Andrew Lapin, NPR: “Jamison’s research is nuanced and fascinating, causing us to reconsider how we view both our society’s tendency to medicate and the possibility that madness can be channeled into something productive. But in attempting to distill such findings into a small-scale human narrative, the film that bears her book’s name reduces itself to lines like, ‘Think about if you would’ve medicated Van Gogh’.”

Aug 28

“Hateship Loveship”: Quiet Caregiver with Interpersonal Issues

In Hateship Loveship, a movie adapted from a short story by Alice Munro and directed by Liza Johnson, quiet and naive Johanna Parry (Kristen Wiig) starts working for a gruff elderly man, Mr. McCauley (Nick Nolte). His teenage granddaughter Sabitha (Hailee Steinfeld), who lives with him, cruelly tricks this new caregiver into believing that her father Ken (Guy Pearce) has romantic interest in her.

An important piece of the back story: Sabitha’s mom is dead because of an incident in which Ken was drunk at the wheel.

Justin Chang, Variety, explains how Sabitha’s con has roots in Ken’s kindness to Johanna: “…(H)e leaves the new housekeeper a note of encouragement — a nice gesture that Johanna, unaccustomed to being treated kindly or flirted with, takes it upon herself to answer. But her letter is intercepted by Sabitha and her troublemaking best friend, Edith (Sami Gayle), who, rather than mailing it as promised, write back to Johanna pretending to be Ken. With the unthinking malice that can come so easily to teens with technology at their disposal, the girls initiate a friendly and increasingly intimate email correspondence with the unsuspecting Joanna, who becomes thoroughly smitten with the man she thinks is keeping up his end of the conversation.”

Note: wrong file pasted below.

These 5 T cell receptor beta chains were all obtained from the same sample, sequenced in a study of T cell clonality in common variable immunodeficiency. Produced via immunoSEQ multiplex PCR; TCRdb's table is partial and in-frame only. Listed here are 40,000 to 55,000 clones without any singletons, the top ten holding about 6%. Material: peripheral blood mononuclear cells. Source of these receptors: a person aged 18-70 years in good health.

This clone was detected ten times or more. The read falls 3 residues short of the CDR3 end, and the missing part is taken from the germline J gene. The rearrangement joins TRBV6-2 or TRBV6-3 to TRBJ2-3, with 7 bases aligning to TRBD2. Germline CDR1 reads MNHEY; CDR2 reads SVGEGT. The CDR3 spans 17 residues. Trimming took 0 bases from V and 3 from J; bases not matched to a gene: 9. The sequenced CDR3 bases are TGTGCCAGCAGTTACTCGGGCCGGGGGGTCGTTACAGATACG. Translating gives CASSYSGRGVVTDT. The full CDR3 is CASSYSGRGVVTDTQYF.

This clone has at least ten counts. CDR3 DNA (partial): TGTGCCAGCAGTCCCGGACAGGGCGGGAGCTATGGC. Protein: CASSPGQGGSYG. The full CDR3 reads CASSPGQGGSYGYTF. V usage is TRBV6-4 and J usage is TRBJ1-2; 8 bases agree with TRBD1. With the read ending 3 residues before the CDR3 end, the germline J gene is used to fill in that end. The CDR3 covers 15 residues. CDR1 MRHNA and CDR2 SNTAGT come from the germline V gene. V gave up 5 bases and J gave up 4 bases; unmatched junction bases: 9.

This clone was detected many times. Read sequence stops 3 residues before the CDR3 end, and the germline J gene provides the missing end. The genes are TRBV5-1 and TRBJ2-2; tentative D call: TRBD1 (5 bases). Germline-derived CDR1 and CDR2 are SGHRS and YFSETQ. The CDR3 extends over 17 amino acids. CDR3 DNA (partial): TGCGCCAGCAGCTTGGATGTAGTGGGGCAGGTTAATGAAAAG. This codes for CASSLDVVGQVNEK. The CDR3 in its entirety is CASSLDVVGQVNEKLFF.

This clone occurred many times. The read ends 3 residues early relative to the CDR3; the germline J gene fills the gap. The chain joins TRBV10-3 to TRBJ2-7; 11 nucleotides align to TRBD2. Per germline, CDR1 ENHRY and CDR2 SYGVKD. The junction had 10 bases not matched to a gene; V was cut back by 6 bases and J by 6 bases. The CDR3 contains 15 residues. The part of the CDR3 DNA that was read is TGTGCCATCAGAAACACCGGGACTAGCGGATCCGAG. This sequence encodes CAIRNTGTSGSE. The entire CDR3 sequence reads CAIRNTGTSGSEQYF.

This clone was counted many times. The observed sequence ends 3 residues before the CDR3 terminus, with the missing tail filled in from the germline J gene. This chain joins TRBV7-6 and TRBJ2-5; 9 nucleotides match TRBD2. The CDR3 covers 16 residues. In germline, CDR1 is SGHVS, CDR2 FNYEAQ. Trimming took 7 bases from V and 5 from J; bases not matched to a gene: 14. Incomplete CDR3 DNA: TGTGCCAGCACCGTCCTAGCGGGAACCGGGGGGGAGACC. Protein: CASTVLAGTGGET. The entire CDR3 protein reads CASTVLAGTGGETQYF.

Other notable characters in the film include Jennifer Jason Leigh as Ken’s drug-addicted girlfriend and Christine Lahti as a bank employee who might become a romantic interest for Mr. McCauley.

Watch the trailer below:


Sheila O’Malley, rogerebert.com“She has worked in the service of others, as a housemaid/nanny/nurse since she was 15. Her voice is soft and flat, and when she speaks, she uses functional practical language. She has feelings about the families with whom she lives, but you would never guess any of it looking at her face. She has no self-pity. And so, when Johanna suddenly awakens to love, early on in ‘Hateship Loveship,’ it is both electrifying and perilous. She is not used to being overwhelmed with feelings, sexual and romantic, and she doesn’t know how to behave; she doesn’t know where to put it all.”

Justin ChangVariety:It’s an on-the-nose metaphor, perhaps, but for this quietly capable woman, cleaning house isn’t just a responsibility but also an escape, a form of therapy, and a far more practical solution than sulking or lashing out.”

Ann Hornaday, Washington Post: “…(W)e’ve never seen a protagonist quite like Johanna, who on the one hand personifies female self-abnegation at its most domesticated, but on the other embodies the sheer will at its most stubborn. She knows the value of elbow grease, whether she’s redeeming a dirty kitchen floor or even a scruffier human soul.”


Sheila O’Malleyrogerebert.com: “His kindness to Johanna is not targeted or creepy, but automatic and casual. He is filled with self-loathing over his mistakes: his drug addiction, being a terrible dad unable to take care of his daughter, and knowing that everyone thinks he is a loser….’Hateship Loveship’ lets him be complex. It doesn’t ask us to come down on one side or the other. His actions are often reprehensible. And sometimes he is beautifully warm and accepting. Both are true.”